As the COVID-19 pandemic continues to its third year, an alarming report revealed that hard-won progress against HIV got stalled due to the global health crisis, putting millions of lives at risk.

The world has done great progress in the fight against HIV/AIDS. Ever since the AIDS epidemic that characterized the 1980s until the early 1990s, modern advances in medicine and awareness have made it possible to live a healthy life with the disease.

Unfortunately, the years-long decline in new HIV infections is slowly leveling off. In an alarming report released by the Joint United Nations Programme on HIV/AIDS (UNAIDS), cases have begun climbing again in parts of Asia and the Pacific, just shortly after the numbers started declining. What’s more, the number of people on life-saving HIV treatments grew more slowly last year than in the last decade.

Inequities are also widening, with teen girls and young women in the sub-Saharan Africa found three times likely to get HIV than men of the same age and 650,000 people dying from AIDS-related illnesses last year.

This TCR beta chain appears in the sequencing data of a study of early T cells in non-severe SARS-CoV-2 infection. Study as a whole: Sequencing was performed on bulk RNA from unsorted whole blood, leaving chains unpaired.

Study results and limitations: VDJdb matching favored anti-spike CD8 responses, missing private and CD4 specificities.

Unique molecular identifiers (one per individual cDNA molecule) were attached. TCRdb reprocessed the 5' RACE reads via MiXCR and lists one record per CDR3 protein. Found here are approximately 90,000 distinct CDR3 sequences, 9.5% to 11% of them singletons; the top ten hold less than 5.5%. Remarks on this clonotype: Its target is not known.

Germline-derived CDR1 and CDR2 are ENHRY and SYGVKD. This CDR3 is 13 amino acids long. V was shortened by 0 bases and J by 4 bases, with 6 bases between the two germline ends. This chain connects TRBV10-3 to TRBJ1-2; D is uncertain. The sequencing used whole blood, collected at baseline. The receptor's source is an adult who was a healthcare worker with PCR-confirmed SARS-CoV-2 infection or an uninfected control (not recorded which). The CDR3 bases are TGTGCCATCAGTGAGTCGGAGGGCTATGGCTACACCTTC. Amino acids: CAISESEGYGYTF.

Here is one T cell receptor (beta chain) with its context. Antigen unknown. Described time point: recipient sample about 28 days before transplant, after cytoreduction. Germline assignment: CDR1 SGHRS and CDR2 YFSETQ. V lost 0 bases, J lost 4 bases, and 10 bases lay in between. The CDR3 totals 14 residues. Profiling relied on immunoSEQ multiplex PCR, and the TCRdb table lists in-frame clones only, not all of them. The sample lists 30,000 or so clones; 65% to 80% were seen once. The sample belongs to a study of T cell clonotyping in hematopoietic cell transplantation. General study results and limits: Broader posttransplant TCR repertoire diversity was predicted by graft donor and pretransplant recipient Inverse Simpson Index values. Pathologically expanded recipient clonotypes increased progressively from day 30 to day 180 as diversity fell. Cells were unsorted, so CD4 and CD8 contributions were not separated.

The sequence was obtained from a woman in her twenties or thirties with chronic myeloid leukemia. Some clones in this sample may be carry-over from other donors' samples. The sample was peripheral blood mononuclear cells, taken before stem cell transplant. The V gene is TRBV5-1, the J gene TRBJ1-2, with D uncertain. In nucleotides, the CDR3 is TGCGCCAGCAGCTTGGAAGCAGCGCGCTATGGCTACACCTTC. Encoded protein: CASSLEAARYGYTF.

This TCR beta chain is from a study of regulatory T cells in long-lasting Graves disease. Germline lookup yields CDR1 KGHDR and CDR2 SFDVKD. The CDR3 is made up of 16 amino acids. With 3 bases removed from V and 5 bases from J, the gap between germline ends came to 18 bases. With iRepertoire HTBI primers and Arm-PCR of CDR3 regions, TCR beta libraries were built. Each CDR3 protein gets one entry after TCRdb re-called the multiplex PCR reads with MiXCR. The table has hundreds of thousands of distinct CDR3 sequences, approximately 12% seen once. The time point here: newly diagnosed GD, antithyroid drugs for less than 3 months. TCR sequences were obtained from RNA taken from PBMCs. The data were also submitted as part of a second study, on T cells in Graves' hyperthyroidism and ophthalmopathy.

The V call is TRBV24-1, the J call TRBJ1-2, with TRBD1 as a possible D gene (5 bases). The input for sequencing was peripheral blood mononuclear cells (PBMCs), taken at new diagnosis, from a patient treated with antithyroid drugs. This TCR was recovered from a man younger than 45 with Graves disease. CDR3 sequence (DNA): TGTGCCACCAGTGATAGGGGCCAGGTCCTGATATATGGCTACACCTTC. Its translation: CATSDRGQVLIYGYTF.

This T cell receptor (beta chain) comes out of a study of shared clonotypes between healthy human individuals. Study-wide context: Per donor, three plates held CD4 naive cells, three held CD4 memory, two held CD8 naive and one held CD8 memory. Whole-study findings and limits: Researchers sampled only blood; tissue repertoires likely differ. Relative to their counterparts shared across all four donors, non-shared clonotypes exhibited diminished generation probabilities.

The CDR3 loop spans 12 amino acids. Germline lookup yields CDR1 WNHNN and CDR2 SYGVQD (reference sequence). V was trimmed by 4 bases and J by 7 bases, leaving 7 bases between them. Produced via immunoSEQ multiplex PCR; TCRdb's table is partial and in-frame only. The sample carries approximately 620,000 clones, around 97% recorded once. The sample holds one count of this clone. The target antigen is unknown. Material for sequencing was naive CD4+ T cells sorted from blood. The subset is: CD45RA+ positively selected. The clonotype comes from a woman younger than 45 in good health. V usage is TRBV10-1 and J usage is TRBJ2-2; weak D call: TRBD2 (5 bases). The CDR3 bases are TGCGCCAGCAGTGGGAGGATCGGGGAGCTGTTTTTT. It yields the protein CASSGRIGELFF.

According to Matthew Kavanagh, the deputy executive director of UNAIDS, this is partly due to the pandemic changing the world and placing so many setbacks.

“This is an alarm to the world to say that COVID-19 has blown the AIDS response significantly off track,” he said.

Previously, the United Nations set a goal of fewer than 370,000 new HIV infections by 2025. There were about 1.5 million new cases last year, when HIV testing either slowed or stopped in many places because of COVID.

But the report also showed some bright spots. Among the highlights was a man in long-term remission after 30 years of living with HIV, thanks to a special bone marrow-like transplant. Furthermore, another study found that taking an antibiotic after unprotected sex could reduce the chances of getting STDs.

UNAIDS executive director Winnie Byanyima said that while the public health fight against HIV is getting harder, it’s not too late to get back on track.

"Ending AIDS would cost much less money than not ending AIDS. The actions needed to end AIDS are also key for overcoming other pandemics,” she said.